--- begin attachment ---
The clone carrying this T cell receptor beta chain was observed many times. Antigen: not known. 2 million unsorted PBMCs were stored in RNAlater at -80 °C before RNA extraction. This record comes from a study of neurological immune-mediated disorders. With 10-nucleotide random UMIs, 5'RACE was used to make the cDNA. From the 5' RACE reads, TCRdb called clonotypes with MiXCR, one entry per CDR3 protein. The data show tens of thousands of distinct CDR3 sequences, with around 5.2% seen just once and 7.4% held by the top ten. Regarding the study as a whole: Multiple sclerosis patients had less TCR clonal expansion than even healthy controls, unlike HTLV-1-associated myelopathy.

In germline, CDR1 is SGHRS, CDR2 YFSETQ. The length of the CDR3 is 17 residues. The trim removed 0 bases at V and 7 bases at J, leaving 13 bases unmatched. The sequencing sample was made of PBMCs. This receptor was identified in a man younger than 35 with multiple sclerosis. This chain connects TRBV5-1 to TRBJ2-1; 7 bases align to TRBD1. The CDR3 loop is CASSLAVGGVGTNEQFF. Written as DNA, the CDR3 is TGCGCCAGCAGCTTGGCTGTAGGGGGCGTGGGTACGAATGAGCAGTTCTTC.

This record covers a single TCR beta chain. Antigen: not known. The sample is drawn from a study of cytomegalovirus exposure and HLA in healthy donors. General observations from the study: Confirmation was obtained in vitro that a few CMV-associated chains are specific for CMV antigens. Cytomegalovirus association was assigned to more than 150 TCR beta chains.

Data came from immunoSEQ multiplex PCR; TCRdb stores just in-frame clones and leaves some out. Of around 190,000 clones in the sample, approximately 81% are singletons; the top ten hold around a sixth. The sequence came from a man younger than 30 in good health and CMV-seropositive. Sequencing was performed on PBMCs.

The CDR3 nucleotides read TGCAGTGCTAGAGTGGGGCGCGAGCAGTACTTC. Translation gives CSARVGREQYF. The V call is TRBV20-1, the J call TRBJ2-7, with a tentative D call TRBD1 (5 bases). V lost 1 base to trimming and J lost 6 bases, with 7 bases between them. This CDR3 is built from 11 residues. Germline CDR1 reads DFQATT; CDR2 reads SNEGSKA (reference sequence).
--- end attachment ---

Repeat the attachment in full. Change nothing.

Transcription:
The clone carrying this T cell receptor beta chain was observed many times. Antigen: not known. 2 million unsorted PBMCs were stored in RNAlater at -80 °C before RNA extraction. This record comes from a study of neurological immune-mediated disorders. With 10-nucleotide random UMIs, 5'RACE was used to make the cDNA. From the 5' RACE reads, TCRdb called clonotypes with MiXCR, one entry per CDR3 protein. The data show tens of thousands of distinct CDR3 sequences, with around 5.2% seen just once and 7.4% held by the top ten. Regarding the study as a whole: Multiple sclerosis patients had less TCR clonal expansion than even healthy controls, unlike HTLV-1-associated myelopathy.

In germline, CDR1 is SGHRS, CDR2 YFSETQ. The length of the CDR3 is 17 residues. The trim removed 0 bases at V and 7 bases at J, leaving 13 bases unmatched. The sequencing sample was made of PBMCs. This receptor was identified in a man younger than 35 with multiple sclerosis. This chain connects TRBV5-1 to TRBJ2-1; 7 bases align to TRBD1. The CDR3 loop is CASSLAVGGVGTNEQFF. Written as DNA, the CDR3 is TGCGCCAGCAGCTTGGCTGTAGGGGGCGTGGGTACGAATGAGCAGTTCTTC.

This record covers a single TCR beta chain. Antigen: not known. The sample is drawn from a study of cytomegalovirus exposure and HLA in healthy donors. General observations from the study: Confirmation was obtained in vitro that a few CMV-associated chains are specific for CMV antigens. Cytomegalovirus association was assigned to more than 150 TCR beta chains.

Data came from immunoSEQ multiplex PCR; TCRdb stores just in-frame clones and leaves some out. Of around 190,000 clones in the sample, approximately 81% are singletons; the top ten hold around a sixth. The sequence came from a man younger than 30 in good health and CMV-seropositive. Sequencing was performed on PBMCs.

The CDR3 nucleotides read TGCAGTGCTAGAGTGGGGCGCGAGCAGTACTTC. Translation gives CSARVGREQYF. The V call is TRBV20-1, the J call TRBJ2-7, with a tentative D call TRBD1 (5 bases). V lost 1 base to trimming and J lost 6 bases, with 7 bases between them. This CDR3 is built from 11 residues. Germline CDR1 reads DFQATT; CDR2 reads SNEGSKA (reference sequence).